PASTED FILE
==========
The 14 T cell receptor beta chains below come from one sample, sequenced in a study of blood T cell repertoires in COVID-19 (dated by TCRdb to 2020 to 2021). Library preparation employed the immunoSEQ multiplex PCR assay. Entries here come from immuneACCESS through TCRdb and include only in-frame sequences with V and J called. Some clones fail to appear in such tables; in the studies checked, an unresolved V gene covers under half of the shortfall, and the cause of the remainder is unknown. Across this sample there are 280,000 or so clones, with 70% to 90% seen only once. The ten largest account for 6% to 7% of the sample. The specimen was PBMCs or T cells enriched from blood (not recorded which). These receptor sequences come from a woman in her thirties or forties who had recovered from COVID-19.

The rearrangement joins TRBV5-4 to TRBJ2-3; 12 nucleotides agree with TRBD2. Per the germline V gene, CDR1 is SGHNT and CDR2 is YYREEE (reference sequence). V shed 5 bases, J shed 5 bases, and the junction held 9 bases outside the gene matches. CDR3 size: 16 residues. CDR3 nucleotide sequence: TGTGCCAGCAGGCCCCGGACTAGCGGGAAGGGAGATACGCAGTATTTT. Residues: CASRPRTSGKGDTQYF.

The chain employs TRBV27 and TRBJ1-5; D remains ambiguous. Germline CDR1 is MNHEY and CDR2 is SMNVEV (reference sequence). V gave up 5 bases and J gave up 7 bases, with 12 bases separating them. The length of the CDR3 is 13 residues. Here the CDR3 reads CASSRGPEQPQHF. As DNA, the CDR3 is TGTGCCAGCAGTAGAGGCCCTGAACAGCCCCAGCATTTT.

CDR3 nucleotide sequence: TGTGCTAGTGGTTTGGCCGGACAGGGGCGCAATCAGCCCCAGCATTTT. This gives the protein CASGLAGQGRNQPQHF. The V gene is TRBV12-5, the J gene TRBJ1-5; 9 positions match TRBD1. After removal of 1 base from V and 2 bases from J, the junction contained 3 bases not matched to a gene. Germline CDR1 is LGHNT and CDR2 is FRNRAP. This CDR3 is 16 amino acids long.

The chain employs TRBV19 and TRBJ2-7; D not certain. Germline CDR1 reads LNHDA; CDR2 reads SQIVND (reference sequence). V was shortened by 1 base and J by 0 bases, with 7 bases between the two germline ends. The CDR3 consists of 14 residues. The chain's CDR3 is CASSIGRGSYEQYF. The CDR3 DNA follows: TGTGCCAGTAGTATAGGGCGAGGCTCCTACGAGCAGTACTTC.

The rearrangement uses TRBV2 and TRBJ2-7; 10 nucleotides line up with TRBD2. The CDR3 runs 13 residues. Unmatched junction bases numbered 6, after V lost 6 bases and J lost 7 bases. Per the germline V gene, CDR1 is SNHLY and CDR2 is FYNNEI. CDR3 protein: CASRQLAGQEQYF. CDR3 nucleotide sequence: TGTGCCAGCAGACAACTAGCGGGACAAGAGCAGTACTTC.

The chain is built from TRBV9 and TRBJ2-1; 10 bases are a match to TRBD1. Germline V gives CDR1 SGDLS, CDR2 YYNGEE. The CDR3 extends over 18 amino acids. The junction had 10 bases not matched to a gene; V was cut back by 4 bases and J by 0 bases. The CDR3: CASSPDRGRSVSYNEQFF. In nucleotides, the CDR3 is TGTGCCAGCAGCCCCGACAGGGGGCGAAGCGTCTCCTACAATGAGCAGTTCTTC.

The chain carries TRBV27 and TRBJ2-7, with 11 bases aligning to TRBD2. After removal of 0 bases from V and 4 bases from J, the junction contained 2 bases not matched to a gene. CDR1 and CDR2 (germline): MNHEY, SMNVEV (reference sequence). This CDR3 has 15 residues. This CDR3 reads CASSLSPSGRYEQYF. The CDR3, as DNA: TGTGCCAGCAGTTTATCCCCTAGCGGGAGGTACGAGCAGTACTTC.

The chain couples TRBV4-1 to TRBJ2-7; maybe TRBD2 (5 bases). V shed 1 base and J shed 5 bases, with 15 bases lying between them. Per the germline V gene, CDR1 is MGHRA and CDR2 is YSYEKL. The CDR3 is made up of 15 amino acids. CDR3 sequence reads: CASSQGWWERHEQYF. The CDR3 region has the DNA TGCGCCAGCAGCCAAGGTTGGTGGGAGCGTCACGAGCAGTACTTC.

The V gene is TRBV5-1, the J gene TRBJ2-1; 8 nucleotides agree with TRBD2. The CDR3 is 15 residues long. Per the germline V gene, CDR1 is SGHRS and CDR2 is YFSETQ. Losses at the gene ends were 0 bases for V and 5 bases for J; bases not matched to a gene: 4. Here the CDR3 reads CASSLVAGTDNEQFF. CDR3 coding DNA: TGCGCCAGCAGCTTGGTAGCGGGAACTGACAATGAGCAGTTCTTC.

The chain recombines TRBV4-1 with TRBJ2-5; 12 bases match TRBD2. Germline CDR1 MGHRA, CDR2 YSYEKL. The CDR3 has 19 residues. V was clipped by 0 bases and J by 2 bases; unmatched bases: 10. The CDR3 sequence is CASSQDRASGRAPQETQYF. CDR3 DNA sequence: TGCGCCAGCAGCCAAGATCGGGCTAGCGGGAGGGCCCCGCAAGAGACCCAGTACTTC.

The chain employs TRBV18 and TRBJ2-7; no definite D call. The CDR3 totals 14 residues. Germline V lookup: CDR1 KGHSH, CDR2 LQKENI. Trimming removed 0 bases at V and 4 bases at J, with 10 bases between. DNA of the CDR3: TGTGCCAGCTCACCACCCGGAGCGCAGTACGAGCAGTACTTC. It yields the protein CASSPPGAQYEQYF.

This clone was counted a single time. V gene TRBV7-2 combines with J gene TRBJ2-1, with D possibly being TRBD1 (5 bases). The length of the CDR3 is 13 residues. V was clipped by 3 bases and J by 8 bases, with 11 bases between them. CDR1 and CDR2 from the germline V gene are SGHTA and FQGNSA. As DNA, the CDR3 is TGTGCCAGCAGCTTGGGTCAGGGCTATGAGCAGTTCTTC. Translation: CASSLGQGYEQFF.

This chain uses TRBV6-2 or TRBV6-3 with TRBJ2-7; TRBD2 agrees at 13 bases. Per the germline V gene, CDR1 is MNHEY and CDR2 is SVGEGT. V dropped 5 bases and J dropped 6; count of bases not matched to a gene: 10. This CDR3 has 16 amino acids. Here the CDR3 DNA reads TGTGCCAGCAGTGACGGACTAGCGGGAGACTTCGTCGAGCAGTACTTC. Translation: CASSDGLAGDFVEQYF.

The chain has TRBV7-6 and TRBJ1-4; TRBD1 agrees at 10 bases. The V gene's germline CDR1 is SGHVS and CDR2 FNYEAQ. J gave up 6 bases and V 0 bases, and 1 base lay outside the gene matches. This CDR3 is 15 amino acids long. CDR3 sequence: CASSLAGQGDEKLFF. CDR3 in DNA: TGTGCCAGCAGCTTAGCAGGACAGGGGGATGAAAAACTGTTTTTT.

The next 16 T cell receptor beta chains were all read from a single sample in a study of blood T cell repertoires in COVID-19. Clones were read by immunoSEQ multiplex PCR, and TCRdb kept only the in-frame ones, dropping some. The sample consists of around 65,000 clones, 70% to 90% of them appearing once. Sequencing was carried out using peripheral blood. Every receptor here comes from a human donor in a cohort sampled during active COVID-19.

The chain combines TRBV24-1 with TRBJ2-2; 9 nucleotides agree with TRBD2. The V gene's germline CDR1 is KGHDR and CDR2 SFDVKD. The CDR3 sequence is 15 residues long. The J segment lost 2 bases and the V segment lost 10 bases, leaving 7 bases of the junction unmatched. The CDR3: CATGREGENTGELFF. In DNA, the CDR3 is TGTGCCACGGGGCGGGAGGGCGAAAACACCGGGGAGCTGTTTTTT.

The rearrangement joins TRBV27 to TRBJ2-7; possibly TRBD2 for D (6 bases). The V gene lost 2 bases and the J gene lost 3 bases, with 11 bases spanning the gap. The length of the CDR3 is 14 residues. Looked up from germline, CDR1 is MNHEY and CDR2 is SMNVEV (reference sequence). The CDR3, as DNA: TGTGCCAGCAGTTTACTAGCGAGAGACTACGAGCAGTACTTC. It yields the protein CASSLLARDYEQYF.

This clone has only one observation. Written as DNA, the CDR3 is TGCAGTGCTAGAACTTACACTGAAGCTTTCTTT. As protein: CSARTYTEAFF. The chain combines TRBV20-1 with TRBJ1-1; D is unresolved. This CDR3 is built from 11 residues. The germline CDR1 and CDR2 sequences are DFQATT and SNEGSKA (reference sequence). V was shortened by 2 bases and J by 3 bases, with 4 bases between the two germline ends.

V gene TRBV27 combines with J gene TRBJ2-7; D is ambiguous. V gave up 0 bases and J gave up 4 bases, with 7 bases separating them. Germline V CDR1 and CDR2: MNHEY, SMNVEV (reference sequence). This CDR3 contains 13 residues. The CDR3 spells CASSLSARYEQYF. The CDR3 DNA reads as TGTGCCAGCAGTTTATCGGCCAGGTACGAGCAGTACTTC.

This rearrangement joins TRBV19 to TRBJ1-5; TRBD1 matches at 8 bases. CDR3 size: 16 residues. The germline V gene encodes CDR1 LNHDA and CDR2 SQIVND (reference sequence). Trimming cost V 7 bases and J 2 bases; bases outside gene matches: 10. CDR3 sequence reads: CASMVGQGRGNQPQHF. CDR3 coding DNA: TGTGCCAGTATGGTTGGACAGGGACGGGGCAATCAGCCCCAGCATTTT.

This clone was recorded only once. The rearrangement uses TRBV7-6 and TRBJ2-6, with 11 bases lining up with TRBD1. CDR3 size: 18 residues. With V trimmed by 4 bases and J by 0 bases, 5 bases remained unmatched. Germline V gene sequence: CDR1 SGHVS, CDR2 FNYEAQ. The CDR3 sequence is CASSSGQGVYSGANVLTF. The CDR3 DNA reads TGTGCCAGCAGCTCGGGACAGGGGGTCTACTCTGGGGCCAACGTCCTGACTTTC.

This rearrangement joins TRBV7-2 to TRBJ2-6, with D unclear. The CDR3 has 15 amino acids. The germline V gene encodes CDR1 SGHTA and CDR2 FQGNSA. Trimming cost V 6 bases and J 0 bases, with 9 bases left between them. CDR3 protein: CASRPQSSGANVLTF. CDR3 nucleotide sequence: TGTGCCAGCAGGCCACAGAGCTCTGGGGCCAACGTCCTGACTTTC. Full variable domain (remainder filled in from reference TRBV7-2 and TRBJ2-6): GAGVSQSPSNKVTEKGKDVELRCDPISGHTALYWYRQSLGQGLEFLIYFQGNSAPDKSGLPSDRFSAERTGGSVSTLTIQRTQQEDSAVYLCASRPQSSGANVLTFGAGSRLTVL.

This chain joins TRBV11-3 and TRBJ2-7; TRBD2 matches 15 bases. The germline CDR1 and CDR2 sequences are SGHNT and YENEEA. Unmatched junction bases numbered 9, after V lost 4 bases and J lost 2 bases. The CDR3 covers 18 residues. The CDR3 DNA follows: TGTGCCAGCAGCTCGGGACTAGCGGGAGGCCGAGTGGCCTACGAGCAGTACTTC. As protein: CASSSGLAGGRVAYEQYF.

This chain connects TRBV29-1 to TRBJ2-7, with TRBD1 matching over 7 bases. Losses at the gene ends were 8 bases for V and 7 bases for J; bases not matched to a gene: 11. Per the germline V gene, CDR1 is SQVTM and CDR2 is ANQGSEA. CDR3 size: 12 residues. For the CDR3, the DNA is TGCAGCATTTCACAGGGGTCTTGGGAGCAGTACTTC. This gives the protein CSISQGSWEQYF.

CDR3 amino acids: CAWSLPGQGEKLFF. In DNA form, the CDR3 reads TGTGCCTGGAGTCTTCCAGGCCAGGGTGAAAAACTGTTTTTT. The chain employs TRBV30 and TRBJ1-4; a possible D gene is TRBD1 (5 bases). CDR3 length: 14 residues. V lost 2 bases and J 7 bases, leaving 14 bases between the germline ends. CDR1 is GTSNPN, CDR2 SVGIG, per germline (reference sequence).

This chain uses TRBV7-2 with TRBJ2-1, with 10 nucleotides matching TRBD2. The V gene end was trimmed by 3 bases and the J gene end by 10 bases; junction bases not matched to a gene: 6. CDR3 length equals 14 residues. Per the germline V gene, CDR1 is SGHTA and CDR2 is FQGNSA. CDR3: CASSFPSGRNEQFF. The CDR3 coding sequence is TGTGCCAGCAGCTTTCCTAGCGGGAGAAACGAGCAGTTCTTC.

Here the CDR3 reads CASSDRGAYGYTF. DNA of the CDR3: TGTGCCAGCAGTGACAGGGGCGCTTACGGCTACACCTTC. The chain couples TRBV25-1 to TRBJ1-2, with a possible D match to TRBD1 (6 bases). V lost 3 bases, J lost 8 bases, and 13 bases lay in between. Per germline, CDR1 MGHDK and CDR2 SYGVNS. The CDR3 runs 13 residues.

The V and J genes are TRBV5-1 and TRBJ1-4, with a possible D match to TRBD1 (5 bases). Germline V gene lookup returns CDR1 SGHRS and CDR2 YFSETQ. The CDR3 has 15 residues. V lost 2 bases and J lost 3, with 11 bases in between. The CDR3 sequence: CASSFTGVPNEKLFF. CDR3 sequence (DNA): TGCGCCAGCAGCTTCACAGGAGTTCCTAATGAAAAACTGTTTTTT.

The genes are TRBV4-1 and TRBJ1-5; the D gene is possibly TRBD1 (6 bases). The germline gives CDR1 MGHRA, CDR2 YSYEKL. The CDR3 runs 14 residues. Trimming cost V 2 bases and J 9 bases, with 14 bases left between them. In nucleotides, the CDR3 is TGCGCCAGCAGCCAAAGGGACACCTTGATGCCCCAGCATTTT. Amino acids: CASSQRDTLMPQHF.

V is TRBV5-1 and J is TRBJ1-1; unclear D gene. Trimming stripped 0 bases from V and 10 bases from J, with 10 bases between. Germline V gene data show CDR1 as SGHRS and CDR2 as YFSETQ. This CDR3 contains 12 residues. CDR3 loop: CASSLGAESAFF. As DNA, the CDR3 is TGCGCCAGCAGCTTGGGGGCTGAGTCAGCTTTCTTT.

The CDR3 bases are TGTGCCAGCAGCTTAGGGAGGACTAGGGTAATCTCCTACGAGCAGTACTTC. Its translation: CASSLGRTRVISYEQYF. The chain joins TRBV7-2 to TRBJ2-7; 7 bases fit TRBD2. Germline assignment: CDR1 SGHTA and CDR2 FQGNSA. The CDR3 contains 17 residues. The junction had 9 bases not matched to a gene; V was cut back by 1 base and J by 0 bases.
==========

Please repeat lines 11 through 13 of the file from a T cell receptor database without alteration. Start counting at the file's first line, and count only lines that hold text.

The chain recombines TRBV4-1 with TRBJ2-5; 12 bases match TRBD2. Germline CDR1 MGHRA, CDR2 YSYEKL. The CDR3 has 19 residues. V was clipped by 0 bases and J by 2 bases; unmatched bases: 10. The CDR3 sequence is CASSQDRASGRAPQETQYF. CDR3 DNA sequence: TGCGCCAGCAGCCAAGATCGGGCTAGCGGGAGGGCCCCGCAAGAGACCCAGTACTTC.

The chain employs TRBV18 and TRBJ2-7; no definite D call. The CDR3 totals 14 residues. Germline V lookup: CDR1 KGHSH, CDR2 LQKENI. Trimming removed 0 bases at V and 4 bases at J, with 10 bases between. DNA of the CDR3: TGTGCCAGCTCACCACCCGGAGCGCAGTACGAGCAGTACTTC. It yields the protein CASSPPGAQYEQYF.

This clone was counted a single time. V gene TRBV7-2 combines with J gene TRBJ2-1, with D possibly being TRBD1 (5 bases). The length of the CDR3 is 13 residues. V was clipped by 3 bases and J by 8 bases, with 11 bases between them. CDR1 and CDR2 from the germline V gene are SGHTA and FQGNSA. As DNA, the CDR3 is TGTGCCAGCAGCTTGGGTCAGGGCTATGAGCAGTTCTTC. Translation: CASSLGQGYEQFF.